Natto Making at Home

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Natto Making at Home

Postby Durgan » Mon Oct 19, 2009 11:38 pm

Natto Making at Home
http://www.durgan.org/URL/?Natto 14 December 2008 Natto Making at Home
A simple method of making Natto, fermented soil beans, which afre supposed to have beneficial nutritional effects. Eating is an acquired experience.

When in Japan several years ago, when asking how Natto was made, I got such as complicated response that I never tried. But I decided to give it a try recently and had success.
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Re: Natto Making at Home

Postby herbalholly » Fri Nov 13, 2009 2:01 pm

Wow, you'd have to be very brave to make natto. pretty brave to eat it the first time (the second time is easy cos it's so yummy) but to make it, trust it and eat it is more than I would dare!

Good one! :pirate:
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Re: Natto Making at Home

Postby jim » Fri Nov 13, 2009 2:07 pm

herbalholly wrote:Wow, you'd have to be very brave to make natto. pretty brave to eat it the first time (the second time is easy cos it's so yummy) but to make it, trust it and eat it is more than I would dare!


So what DOES it look/smell like? It must be pretty horrific if it's a matter of trust before consuming ......

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Re: Natto Making at Home

Postby Durgan » Fri Nov 13, 2009 2:29 pm

jim wrote:
herbalholly wrote:Wow, you'd have to be very brave to make natto. pretty brave to eat it the first time (the second time is easy cos it's so yummy) but to make it, trust it and eat it is more than I would dare!


So what DOES it look/smell like? It must be pretty horrific if it's a matter of trust before consuming ......

Love and Peace
Jim


Natto consumption is an acquired taste. One doesn't eat it for the taste, but for the supposed health benefits. It was introduced to me in Japan, and the method of making was so complicated that I never tried until recently. The home product is equivalent to the product made in Japan. Taste is sort of benign, and has a bit of a yeasty smell. The cob web appearance probably turns off finicky eaters.

Soy beans are part of my daily diet. Now I simply pressure cook a pot full (4 cups of dried beans), blend to a homogeneous texture and store a 10 day supply in quart jars. A bowlful is eaten daily for breakfast. This I have been doing for about 40 years.

Processing Soy Beans.
http://www.durgan.org/URL/?HQSOJ 31 August 2009 Processing soy beans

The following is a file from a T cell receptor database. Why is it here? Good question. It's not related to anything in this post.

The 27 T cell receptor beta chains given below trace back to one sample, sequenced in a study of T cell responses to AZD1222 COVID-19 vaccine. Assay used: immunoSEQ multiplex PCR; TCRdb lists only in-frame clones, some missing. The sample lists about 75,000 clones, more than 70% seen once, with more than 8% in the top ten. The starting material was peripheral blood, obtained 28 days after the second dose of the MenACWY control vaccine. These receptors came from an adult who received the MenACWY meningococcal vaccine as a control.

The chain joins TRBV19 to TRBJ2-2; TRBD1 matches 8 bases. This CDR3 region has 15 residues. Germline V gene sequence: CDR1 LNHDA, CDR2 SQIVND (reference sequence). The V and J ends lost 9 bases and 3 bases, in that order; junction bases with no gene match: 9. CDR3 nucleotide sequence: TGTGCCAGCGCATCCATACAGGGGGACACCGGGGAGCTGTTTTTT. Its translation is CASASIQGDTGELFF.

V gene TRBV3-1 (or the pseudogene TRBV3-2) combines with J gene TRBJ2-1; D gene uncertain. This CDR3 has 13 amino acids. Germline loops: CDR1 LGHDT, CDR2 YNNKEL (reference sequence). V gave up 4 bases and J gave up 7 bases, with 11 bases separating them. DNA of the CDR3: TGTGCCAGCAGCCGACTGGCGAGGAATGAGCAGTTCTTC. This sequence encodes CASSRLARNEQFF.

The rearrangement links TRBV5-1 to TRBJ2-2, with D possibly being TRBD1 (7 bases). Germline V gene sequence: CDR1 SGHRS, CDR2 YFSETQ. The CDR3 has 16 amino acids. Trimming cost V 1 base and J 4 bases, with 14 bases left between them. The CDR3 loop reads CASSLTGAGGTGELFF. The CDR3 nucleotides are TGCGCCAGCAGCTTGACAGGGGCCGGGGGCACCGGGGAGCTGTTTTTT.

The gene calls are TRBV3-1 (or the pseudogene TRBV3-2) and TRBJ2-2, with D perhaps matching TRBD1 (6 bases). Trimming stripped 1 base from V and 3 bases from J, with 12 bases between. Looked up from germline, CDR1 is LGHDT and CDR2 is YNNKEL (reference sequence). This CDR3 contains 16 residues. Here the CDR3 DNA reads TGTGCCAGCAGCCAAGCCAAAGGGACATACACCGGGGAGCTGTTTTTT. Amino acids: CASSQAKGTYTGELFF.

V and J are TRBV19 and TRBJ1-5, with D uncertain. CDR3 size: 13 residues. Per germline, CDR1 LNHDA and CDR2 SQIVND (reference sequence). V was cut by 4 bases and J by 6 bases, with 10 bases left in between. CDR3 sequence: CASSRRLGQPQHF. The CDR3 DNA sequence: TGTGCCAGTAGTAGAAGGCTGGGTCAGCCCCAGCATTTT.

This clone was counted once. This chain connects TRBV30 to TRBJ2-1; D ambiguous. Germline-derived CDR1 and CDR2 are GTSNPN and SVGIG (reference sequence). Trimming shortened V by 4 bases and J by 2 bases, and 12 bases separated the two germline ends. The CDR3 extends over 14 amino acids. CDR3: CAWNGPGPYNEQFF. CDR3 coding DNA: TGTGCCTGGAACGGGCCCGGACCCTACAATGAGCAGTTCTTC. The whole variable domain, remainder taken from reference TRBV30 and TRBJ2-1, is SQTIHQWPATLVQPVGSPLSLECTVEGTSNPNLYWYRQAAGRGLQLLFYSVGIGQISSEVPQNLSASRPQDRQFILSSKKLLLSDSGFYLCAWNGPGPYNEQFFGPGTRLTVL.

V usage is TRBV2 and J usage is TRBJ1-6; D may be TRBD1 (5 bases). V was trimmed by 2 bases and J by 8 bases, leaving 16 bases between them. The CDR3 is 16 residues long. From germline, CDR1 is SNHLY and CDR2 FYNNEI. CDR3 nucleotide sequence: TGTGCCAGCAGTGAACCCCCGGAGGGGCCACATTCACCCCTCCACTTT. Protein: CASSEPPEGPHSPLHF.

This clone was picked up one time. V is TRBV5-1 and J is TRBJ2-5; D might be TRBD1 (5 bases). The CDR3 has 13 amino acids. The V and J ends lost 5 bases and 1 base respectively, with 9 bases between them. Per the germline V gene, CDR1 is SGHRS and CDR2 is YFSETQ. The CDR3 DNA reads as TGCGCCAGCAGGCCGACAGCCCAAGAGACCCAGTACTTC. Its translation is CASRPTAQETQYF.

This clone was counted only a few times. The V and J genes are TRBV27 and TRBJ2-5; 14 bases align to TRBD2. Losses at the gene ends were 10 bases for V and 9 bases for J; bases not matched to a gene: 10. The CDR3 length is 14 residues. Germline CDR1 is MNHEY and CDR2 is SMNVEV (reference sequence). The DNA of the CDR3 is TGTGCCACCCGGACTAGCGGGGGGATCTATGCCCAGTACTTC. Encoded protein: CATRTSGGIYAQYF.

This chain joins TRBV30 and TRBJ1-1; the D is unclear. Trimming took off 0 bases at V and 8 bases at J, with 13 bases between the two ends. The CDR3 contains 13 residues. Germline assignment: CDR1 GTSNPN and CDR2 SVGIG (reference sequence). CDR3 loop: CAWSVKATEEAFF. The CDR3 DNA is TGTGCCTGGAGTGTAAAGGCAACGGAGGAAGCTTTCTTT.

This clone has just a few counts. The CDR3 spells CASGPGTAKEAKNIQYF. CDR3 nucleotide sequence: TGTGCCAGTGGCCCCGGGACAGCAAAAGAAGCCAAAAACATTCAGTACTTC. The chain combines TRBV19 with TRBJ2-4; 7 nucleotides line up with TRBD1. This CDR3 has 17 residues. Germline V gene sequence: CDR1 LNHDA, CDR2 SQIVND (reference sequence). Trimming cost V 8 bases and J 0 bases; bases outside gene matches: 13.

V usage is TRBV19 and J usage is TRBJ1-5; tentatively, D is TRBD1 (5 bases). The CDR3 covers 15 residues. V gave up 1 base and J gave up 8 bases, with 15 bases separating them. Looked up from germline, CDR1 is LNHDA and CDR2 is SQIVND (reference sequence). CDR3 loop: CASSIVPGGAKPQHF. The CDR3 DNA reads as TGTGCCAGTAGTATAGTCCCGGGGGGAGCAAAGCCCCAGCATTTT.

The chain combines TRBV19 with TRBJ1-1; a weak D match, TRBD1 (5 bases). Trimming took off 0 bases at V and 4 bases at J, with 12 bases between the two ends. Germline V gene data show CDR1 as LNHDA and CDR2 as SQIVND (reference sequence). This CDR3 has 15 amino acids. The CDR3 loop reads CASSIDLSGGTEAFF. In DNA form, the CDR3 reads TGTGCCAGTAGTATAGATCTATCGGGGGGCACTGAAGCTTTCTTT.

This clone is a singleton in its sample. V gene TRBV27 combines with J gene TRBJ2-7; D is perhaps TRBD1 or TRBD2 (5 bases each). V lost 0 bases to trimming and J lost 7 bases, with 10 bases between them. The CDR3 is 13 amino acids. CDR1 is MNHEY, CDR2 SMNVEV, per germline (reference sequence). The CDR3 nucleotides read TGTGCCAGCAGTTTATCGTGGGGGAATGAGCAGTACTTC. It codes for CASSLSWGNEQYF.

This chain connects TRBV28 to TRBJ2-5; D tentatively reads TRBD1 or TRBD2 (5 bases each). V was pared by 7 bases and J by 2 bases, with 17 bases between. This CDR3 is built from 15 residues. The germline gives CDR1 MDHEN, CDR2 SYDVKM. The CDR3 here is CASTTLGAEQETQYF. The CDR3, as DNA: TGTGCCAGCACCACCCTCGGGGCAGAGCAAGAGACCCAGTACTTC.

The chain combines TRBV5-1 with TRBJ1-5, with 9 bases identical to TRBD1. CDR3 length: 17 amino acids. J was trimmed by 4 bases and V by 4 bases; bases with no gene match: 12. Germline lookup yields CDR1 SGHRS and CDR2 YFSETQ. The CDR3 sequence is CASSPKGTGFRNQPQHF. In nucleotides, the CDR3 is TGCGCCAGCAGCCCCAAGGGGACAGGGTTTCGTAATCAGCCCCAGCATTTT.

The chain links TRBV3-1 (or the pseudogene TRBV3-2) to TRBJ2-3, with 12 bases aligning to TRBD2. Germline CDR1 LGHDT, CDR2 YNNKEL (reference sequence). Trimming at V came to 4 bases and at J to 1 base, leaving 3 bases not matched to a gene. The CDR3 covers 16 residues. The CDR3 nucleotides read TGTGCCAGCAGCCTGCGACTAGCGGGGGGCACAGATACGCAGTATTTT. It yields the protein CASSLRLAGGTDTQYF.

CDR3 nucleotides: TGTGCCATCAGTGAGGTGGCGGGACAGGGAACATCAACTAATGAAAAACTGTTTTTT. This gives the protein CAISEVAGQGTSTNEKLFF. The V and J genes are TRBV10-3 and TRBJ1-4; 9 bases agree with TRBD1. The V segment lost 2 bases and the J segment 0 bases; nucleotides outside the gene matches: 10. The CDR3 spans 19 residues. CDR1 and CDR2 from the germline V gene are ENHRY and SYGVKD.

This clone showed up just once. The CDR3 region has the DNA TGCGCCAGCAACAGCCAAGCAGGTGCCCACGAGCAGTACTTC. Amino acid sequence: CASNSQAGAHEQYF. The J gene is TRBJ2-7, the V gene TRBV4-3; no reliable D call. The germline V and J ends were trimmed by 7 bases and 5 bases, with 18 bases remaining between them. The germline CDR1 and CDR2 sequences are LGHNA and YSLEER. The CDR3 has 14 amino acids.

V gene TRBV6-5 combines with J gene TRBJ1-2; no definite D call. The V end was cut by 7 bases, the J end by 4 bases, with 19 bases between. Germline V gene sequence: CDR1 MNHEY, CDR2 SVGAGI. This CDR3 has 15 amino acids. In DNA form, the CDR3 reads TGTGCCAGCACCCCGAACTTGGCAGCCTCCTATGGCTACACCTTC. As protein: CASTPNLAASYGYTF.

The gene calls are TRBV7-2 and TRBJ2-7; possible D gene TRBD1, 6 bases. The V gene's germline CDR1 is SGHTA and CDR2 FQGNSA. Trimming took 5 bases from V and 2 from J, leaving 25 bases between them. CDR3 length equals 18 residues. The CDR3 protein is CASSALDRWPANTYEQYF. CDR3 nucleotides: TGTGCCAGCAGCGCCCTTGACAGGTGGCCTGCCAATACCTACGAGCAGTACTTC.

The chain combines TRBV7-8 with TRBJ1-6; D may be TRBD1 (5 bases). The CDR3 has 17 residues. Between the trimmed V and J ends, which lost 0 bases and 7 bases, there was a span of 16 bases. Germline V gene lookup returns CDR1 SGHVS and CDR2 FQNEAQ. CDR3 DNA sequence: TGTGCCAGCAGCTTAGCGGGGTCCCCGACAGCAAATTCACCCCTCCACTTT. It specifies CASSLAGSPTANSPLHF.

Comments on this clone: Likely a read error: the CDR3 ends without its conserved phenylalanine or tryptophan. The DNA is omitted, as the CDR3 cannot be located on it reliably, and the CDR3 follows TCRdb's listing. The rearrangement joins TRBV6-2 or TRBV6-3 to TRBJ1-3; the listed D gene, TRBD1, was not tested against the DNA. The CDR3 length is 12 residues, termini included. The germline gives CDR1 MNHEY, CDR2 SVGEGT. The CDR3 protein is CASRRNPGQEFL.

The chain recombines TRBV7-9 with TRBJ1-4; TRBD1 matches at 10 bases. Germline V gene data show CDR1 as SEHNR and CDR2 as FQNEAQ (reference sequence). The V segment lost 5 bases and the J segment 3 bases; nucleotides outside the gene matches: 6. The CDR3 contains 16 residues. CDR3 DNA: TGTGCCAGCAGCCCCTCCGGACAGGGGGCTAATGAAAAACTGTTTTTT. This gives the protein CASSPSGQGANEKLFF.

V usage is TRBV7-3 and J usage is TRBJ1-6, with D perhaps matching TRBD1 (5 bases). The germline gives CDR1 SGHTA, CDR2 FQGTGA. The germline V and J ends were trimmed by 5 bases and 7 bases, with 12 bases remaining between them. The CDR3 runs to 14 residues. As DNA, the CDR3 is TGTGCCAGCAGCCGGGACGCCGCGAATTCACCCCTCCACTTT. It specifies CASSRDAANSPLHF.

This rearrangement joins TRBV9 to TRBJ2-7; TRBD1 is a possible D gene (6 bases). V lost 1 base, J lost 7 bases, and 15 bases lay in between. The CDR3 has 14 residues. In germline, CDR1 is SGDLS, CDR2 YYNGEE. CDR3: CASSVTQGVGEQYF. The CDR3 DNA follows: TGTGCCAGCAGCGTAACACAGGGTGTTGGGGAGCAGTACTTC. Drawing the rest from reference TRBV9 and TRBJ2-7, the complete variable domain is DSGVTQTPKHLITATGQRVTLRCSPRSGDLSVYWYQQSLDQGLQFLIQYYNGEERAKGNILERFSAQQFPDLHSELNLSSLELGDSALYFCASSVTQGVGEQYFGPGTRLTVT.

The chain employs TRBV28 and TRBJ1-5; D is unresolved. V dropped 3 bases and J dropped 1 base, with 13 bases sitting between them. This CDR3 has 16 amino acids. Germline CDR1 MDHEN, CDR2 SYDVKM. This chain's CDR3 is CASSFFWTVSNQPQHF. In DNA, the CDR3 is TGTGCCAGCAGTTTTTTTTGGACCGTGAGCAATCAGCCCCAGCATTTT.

Soy bean constitute a portion of my diet. Breakfast consists of a bowl of soy bans and a bowl of oats.

Soy beans are prepared for about a seven day supply for one person. Four cups dry beans are washed and cooked in a pressure cooker. Pressure cooker is used to minimize cooking time. If boiled on the stove, it takes about 6 hours to cook the beans. Soy beans never get mushy with cooking, just soft. Beans are removed from pressure cooker and water, and sugar added to taste, and boiled about five minutes to mix the contents. The beans are then blended to a fine consistency, and stored in quart jars and kept in the refrigerator. Beans will keep for about ten days. A bowl of beans with a bowl of oats is breakfast. This is low cost and nutritional.
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Re: Natto Making at Home

Postby MKG » Fri Nov 13, 2009 4:18 pm

Makes me feel really guilty about enjoying a good bacon buttie. I shouldn't (but I will :iconbiggrin: )

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Re: Natto Making at Home

Postby Durgan » Fri Nov 13, 2009 6:07 pm

I eat to live, not live to eat. My weight is relatively constant, meaning I can tie my shoe laces bent over without the air being pushed from my lungs.

But I do enjoy a good feed periodically.
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Re: Natto Making at Home

Postby herbalholly » Tue Nov 17, 2009 11:30 am

jim wrote:
herbalholly wrote:Wow, you'd have to be very brave to make natto. pretty brave to eat it the first time (the second time is easy cos it's so yummy) but to make it, trust it and eat it is more than I would dare!


So what DOES it look/smell like? It must be pretty horrific if it's a matter of trust before consuming ......

Love and Peace
Jim


Unlike Durgan I do eat natto for fun. It's super tasty. What does it look like? It looks like little white beans with a slightly slimey shine on them. That's fair enough...however, when you pick them up with your chop sticks (or fork or whatever) they leave behind a trail of very fine, stretchy, cob-webby, chewing-gummy-goop. In Japan the method here is to spin your chopsticks round and round quickly to wind up the strands and then you pop the bundle in your mouth. It's slimey and weird but pretty yummy. I think you might have to like marmite to like natto. Not that they taste the same but they're intensely savoury in a similar way. mmmm.
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Re: Natto Making at Home

Postby jim » Tue Nov 17, 2009 12:05 pm

Dear Herbalholly,

Marmite and I are not good friends so I think I'll give Natto a miss,

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